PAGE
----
Inmate’s death 4 months before release raises questions about federal penitentiary

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LEWISBURG, Penn. (PIX11) -- It took more than three hours to drive to the U.S. Penitentiary in Lewisburg, Pennsylvania from metropolitan New York, but PIX11 Investigates was seeking answers for a family in Newark, New Jersey.

On the Monday after Easter Sunday, Denise Spencer of Newark was notified her younger brother was found dead in his cell the night before.
Renell Wooten was 39 years old.

He was four months away from coming home, after spending more than eight years in prison on a federal gun charge. Wooten’s half sisters and brother traveled to the U.S. Penitentiary in Lewisburg on Tuesday, April 7, demanding to know details on what happened.

Wooten’s older sister, Denise Spencer, quoted the assistant warden. “He said he hung himself with a sheet,” Spencer recalled the prison official saying.  “I don’t believe my brother committed suicide,” Spencer said.

Renell Wooten spent most of his federal time at the super-maximum correctional facility in Florence, Colorado.

Many of the inmates there have disciplinary problems, and Wooten was one of the prisoners transferred to the Special Management Unit in Lewisburg, Pennsylvania in August 2014.

Most of the inmates in Lewisburg are “double celled” and spend 23 hours a day in lockdown with another prisoner, in a very small space.
Wooten’s relatives said he started writing despairing letters in the fall.

“I am constantly under attack,” Wooten wrote in a December 5, 2014 letter to his niece.  “The consequences of letting my guard down could mean I will never see my family, my sons, or know freedom.”

Wooten’s nephew, Dennis Mursier, said his uncle told him by phone that he was being set up by prison staff to get hurt. “He said they were sending inmates in the shower while he was there and putting inmates into his cell to attack him,” Mursier said.

Wooten’s niece, Jameelah Covington, who received most of the letters, cried at the notion her uncle committed suicide.   “I couldn’t believe it.  My uncle was coming home in four months.  Didn’t make no sense to me.”

Back in 2011, the U.S. Penitentiary in Lewisburg was slapped with a couple of class-action lawsuits, filed on behalf of inmates who said they were inhumanely subjected to “four point” restraints, if they resisted a particular cellmate.

“Inmates will be set up there by staff,” said paralegal Dave Sprout, who works with the Lewisburg Prison project.

PIX11 reached out this past weekend to union officials from the Council of Prison Locals # 33. Some of them had been quoted, after the Bureau of Prisons started sending inmates with disciplinary trouble to Lewisburg in 2009.

We reached Darrell Palmer, a union official, Sunday night.

When we asked him about Wooten’s death—and mentioned that Wooten had spent most of his prison time in Florence, Colorado—Palmer responded, “He had to be violent inside the prison, for him to be in Florence and then end up in Lewisburg,” Palmer said. “That’s where we put the worst of the worst.”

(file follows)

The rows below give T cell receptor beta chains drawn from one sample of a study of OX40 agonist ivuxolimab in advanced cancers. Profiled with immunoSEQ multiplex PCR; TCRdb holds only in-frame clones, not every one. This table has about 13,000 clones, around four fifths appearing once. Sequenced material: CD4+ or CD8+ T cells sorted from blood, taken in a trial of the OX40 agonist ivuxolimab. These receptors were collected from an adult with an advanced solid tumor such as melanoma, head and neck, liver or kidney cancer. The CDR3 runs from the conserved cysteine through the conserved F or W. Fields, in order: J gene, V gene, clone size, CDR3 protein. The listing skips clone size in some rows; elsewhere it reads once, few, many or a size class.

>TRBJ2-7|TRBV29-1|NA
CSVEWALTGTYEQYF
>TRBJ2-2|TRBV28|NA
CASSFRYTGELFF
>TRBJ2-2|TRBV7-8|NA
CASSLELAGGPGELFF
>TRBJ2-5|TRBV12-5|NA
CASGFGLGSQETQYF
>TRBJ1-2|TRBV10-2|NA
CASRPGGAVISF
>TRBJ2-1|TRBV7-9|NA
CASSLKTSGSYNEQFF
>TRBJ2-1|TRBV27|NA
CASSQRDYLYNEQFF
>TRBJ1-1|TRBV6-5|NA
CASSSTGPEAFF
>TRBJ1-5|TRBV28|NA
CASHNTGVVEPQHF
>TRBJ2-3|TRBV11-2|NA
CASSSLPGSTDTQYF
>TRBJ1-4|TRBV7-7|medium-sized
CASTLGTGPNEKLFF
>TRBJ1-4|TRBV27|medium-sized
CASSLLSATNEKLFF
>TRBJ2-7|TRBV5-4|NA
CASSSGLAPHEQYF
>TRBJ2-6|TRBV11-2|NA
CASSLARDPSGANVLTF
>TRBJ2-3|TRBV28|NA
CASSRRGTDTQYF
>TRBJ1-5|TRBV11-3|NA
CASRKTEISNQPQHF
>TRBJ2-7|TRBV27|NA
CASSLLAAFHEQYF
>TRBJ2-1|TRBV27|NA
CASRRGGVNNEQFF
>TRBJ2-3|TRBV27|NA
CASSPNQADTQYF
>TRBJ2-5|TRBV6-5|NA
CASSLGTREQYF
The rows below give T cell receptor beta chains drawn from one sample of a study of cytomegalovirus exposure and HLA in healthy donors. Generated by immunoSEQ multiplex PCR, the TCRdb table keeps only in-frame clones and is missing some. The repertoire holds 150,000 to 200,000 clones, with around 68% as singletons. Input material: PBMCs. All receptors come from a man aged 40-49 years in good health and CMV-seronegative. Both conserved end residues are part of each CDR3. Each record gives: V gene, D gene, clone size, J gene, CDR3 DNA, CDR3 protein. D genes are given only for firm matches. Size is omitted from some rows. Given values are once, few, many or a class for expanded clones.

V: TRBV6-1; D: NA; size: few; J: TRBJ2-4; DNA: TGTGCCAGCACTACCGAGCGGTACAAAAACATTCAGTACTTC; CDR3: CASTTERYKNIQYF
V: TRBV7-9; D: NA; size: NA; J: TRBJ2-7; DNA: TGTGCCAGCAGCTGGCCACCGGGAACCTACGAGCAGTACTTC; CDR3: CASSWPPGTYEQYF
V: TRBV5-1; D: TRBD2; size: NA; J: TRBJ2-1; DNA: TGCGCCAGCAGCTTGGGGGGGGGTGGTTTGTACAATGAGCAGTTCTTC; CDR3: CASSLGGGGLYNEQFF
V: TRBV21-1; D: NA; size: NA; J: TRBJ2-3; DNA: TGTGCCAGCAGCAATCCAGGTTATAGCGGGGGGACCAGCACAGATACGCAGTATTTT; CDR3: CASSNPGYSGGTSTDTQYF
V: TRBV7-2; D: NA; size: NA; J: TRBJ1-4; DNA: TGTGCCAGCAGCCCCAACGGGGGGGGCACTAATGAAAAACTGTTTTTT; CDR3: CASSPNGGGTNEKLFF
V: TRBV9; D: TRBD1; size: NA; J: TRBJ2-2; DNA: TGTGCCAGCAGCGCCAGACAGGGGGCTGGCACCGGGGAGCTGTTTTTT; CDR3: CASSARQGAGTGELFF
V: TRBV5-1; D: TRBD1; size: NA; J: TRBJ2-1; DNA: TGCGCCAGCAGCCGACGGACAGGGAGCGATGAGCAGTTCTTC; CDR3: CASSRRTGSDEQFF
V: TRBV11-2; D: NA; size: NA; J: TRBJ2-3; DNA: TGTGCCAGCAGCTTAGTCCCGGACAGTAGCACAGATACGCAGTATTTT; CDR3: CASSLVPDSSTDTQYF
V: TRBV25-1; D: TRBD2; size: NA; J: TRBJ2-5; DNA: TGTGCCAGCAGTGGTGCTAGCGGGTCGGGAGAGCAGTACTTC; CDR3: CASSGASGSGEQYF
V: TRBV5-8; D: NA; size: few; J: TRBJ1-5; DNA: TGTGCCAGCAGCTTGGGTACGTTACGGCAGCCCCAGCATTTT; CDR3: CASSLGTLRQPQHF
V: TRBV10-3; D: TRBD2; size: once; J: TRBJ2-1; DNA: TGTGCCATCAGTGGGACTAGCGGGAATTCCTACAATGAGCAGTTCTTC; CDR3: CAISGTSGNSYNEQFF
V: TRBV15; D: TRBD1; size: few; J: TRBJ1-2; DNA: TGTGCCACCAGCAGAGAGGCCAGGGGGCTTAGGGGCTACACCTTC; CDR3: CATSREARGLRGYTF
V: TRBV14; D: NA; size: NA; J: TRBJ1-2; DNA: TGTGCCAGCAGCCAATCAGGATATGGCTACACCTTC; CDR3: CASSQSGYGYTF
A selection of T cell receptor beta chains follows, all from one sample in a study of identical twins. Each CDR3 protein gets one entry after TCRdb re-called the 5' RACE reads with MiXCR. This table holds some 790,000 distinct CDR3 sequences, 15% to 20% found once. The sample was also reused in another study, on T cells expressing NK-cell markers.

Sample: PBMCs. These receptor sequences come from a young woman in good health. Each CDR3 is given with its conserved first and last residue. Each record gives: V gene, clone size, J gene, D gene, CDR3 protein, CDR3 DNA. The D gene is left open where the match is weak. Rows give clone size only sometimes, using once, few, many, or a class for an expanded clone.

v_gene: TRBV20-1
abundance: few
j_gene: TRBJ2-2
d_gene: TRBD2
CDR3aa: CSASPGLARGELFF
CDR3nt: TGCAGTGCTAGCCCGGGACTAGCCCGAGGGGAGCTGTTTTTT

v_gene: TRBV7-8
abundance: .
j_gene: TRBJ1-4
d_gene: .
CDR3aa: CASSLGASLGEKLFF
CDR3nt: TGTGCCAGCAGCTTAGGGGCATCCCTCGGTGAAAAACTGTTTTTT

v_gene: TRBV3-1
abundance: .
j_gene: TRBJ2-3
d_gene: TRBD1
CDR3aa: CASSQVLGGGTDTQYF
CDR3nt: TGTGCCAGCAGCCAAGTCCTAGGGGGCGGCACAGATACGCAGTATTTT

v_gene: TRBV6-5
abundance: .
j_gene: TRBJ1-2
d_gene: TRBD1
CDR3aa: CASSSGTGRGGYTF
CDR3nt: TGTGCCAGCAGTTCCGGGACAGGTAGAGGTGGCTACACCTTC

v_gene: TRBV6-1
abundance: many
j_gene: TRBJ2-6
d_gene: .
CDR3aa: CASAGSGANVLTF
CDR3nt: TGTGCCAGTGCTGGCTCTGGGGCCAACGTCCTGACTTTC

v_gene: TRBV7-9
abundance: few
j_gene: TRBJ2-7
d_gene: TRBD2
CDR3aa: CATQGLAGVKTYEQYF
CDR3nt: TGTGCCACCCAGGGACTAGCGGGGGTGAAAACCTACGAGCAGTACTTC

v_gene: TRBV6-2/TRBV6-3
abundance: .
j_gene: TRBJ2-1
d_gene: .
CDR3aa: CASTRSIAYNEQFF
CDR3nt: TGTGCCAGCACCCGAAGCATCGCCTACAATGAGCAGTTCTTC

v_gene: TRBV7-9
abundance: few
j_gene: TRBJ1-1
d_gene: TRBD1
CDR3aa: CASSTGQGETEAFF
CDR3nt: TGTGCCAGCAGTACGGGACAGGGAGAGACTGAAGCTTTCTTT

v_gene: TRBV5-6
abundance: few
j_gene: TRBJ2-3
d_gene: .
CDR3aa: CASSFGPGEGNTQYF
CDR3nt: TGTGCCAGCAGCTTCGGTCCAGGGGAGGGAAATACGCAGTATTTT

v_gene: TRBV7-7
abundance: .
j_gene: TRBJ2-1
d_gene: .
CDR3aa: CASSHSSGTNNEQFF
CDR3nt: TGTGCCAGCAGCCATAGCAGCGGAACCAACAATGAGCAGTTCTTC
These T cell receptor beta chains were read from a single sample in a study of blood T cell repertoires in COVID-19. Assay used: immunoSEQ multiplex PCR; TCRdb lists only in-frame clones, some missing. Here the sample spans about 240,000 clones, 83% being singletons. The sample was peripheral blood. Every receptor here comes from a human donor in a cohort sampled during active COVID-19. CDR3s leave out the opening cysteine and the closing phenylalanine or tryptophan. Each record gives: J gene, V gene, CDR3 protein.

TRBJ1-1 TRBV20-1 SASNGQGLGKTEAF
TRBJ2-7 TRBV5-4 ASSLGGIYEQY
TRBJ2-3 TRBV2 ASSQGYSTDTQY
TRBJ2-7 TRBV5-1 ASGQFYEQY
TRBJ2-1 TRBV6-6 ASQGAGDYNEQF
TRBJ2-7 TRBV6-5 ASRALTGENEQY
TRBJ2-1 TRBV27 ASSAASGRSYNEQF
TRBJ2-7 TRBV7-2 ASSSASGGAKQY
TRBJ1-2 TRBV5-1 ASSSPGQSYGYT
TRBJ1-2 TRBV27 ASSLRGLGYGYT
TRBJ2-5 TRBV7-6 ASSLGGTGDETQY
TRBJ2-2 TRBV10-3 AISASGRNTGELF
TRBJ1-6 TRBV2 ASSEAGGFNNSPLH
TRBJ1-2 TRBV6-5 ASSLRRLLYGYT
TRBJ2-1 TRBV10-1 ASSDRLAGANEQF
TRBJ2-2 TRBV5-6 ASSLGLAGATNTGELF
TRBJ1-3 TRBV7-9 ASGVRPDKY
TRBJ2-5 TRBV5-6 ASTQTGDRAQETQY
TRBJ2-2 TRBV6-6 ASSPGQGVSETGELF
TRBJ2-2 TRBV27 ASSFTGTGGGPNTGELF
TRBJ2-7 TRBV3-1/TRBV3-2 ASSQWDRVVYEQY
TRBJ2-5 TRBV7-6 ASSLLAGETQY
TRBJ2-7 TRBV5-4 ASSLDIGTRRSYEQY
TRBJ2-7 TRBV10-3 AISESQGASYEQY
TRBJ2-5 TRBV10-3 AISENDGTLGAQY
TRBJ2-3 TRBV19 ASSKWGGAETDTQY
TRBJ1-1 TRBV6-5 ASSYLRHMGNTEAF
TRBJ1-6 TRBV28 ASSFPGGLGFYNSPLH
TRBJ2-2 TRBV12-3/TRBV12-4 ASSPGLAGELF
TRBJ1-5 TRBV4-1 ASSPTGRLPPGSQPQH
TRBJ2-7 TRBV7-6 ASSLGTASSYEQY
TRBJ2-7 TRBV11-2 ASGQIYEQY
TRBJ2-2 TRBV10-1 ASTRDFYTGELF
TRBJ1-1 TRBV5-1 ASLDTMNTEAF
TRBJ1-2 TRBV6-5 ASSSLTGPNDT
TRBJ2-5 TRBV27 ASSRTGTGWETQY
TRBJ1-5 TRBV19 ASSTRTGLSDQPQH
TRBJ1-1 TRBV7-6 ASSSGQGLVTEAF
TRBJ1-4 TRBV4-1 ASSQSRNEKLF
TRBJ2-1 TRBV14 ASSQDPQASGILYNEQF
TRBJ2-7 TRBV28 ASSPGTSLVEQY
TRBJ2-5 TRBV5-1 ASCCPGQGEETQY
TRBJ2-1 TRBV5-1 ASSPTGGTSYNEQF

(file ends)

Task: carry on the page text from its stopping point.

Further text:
Wooten was getting so fearful he admitted he was starting to get paranoid, and he printed letters to President Obama stating his troubles started in Florence, Colorado. He filed a formal complaint with federal court in January in North Carolina, where he was originally convicted.  The matter was moved to federal court in the middle district of Pennsylvania, where Lewisburg is located.

Dave Sprout noted there was a three day incident at Lewisburg in mid-February, where inmates were covering the windows on their cells, because they were upset about a new policy banning razors for shaving.    He said corrections officers took action.  “Shoot them with tear gas, pepper balls, flash grenades,” Sprout said.

On March 25,  one Lewisburg inmate assaulted his cellmate so badly that the injured prisoner was taken to an outside medical facility. The prison issued a statement that the FBI was investigating. “We heard that he was brain dead,” Dave Sprout remarked Monday about the prisoner.

Renell Wooten was reported dead a little more than a week later, on Easter Sunday, April 5.

Prison officials were not happy when PIX11 Investigates showed up unexpectedly on the outskirts of the U.S. Penitentiary on Monday this week.   One unidentified man stopped his SUV, wearing a polo shirt with a BOP logo, and made some calls to report we were by the prison sign.

He blocked us from leaving, until some other unidentified prison employees turned up. Finally, the prison spokesperson, Shawn Barlett, drove up and spoke to us. He asked PIX11 News to e-mail him our questions.

Barlett responded with a statement Tuesday afternoon:

I can confirm Mr. Wooten was found unresponsive in his cell on April 5, 2015.  Staff immediately performed life saving measures.  Mr. Wooten was pronounced dead by local emergency services personnel who responded to the incident.  Autopsy results indicated the cause of death to be "death by hanging."  Mr. Wooten's death remains under investigation by the FBI.

All inmate arrivals to USP Lewisburg are screened by Psychology Services staff.  Inmates have constant access to staff to address any concerns or issues they may have.

There was a press release on March 25, 2015, in which I believe you are referencing.  During this incident, an inmate was assaulted by his cell mate.  As a result, one inmate required outside medical attention.  This incident is also under investigation by the FBI.  As a matter of routine, all serious inmate assaults are referred to the FBI for investigation.

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